In weaving together economics and culture in the 1970s, Cowie moves from the auto plants of Detroit in the early part of the decade to the discos of a near-bankrupt New York City at the end of the decade. Those cities no longer exist. Both have been remade by globalization and the shift from an industrial to a service economy. Just as cities across the country have been remade, so has the working class that lives in them.
New Contours of Struggle
As this review is being written, workers in Wisconsin are engaged in an epic fight to defend the collective bargaining rights of public employees. This fight highlights the extent to which the center of gravity for the labor movement has shifted to the public sector. Also, the mass actions taken by workers and their families — from mass rallies, to walkouts, to occupying the state capitol building — both confirm and challenge the assumptions of the generation of radicals who have been working for three decades or more to transform unions into effective tools of class struggle.
The confirmation comes from the fact that unions and their members are taking up the challenge posed by the right-wing politicians who hold office in Wisconsin. The dynamism of the struggle comes largely from the initiatives of the rank and file of the unions, and from students, not union officers or politicians.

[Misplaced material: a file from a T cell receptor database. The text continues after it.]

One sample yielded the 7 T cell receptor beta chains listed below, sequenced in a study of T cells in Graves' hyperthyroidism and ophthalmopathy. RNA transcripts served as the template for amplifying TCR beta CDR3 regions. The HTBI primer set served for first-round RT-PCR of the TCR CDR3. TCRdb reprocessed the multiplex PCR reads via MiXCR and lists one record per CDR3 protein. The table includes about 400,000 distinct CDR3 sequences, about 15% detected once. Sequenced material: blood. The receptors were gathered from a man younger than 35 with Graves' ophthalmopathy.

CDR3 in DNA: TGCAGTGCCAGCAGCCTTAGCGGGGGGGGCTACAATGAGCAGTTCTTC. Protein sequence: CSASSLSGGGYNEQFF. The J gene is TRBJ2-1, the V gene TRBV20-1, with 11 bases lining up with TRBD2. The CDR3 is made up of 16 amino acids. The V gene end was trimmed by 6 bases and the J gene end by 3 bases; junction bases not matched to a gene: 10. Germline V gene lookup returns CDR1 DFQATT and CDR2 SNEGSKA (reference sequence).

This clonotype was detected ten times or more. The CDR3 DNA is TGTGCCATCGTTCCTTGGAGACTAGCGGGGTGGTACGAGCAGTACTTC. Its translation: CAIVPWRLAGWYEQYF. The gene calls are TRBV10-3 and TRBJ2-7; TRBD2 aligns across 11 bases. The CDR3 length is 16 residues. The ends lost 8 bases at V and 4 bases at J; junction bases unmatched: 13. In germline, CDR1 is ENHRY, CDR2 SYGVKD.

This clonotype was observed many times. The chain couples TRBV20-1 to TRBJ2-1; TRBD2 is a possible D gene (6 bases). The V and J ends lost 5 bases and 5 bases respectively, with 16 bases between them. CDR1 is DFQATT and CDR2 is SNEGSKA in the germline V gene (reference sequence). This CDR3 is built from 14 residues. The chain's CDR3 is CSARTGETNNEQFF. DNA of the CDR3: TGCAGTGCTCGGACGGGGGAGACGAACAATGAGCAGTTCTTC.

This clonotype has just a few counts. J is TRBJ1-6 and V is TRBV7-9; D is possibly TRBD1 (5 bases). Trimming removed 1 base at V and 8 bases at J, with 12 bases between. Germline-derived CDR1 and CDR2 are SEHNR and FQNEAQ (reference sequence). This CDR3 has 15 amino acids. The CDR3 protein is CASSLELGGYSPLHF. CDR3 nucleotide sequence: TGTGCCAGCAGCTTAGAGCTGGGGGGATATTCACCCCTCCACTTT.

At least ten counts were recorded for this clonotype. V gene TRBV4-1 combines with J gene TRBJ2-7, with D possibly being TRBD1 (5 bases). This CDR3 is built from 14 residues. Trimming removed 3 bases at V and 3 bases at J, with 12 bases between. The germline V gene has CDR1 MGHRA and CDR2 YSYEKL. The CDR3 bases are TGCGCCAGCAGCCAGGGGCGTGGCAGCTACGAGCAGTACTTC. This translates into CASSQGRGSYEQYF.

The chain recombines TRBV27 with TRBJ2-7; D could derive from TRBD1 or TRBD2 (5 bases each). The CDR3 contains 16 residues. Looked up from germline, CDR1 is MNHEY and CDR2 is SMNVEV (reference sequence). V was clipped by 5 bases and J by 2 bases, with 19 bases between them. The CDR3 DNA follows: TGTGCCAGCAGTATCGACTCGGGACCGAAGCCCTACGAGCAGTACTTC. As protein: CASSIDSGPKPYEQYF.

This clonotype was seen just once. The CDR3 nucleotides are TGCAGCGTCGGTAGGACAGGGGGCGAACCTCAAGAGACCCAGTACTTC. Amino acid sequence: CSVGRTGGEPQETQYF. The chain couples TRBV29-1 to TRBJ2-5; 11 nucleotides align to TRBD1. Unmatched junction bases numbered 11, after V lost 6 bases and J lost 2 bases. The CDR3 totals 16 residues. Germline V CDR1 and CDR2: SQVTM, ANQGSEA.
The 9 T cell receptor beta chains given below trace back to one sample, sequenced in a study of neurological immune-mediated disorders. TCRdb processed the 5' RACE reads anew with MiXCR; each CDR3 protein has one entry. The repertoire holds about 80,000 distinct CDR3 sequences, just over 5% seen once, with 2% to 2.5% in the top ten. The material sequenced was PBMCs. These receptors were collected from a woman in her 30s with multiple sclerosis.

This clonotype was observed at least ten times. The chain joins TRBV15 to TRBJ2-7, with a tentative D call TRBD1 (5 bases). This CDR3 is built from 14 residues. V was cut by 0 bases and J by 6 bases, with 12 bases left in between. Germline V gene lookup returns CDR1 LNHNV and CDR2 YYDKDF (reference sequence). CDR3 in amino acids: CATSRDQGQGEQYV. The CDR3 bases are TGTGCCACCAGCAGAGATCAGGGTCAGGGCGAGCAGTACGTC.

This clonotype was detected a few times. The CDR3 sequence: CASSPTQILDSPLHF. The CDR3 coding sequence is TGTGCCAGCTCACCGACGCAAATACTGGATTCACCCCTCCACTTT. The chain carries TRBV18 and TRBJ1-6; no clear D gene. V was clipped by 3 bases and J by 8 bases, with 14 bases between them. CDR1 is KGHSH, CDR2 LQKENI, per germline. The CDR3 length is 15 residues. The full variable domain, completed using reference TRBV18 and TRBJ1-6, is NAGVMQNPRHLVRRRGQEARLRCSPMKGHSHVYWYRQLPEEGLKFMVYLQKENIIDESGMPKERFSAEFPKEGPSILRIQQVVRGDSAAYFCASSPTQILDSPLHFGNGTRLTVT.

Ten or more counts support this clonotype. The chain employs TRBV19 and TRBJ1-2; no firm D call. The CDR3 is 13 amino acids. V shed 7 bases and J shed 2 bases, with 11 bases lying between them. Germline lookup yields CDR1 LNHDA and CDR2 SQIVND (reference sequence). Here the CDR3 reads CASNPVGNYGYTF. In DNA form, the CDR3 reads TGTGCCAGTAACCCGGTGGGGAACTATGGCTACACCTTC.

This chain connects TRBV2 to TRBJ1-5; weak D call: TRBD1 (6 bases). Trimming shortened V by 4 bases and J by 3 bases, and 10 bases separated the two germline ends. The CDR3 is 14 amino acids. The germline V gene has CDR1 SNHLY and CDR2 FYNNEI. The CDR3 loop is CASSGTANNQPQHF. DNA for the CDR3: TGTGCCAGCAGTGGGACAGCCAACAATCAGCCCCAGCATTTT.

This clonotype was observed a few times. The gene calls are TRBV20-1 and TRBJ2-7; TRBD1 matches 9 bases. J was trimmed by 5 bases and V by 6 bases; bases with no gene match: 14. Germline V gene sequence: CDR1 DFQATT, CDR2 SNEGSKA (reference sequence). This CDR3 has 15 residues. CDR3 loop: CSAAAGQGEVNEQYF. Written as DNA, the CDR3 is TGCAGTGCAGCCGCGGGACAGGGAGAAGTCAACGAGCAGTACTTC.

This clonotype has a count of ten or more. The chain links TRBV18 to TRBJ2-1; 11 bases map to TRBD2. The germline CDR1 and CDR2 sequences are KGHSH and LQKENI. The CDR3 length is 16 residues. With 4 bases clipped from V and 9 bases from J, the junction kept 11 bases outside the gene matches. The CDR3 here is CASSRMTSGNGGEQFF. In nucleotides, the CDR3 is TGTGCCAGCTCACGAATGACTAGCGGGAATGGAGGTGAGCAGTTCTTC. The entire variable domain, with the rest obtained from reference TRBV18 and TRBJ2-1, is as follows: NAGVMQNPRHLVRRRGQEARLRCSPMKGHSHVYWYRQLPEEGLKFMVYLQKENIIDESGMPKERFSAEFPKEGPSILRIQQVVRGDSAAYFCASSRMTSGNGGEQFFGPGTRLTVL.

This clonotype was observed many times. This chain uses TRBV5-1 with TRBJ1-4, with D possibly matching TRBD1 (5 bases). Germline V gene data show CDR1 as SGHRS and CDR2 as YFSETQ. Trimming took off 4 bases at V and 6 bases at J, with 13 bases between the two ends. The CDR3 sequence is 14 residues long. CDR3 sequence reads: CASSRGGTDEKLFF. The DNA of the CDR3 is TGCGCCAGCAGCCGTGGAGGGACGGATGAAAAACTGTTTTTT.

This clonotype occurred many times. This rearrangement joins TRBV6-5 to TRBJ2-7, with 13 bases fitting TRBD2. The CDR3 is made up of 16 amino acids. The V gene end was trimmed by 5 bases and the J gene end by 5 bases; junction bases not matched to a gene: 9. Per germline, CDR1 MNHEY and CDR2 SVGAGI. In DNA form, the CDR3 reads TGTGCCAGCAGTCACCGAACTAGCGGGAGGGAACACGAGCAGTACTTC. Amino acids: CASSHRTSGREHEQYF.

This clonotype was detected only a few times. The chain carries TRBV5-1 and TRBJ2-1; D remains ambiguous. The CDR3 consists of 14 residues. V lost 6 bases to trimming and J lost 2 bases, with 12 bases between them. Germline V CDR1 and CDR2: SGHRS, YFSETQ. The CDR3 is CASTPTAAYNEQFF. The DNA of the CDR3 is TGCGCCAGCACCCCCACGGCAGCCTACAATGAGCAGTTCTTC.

The challenge comes from the fact that this movement did not grow out of fights at the workplace over wages, benefits or conditions. It is a movement that, because it challenges the state legislature and governor, immediately had to fight about politics, not just contracts — even though it does not yet have a political alternative to offer to the joint commitment to austerity shared by Democrats and Republicans.
Indeed, as exciting as the events in Wisconsin are, we shouldn’t overlook the fact that most unions there have agreed to accept the higher costs for pensions and health benefits that the governor is insisting on. The fight to defend collective bargaining is welcome and inspiring, but rebuilding the labor movement will require that we use our collective power not only to insist on the right to bargaining over which cuts we will accept but to reject the austerity being promoted by both Democrats and Republicans.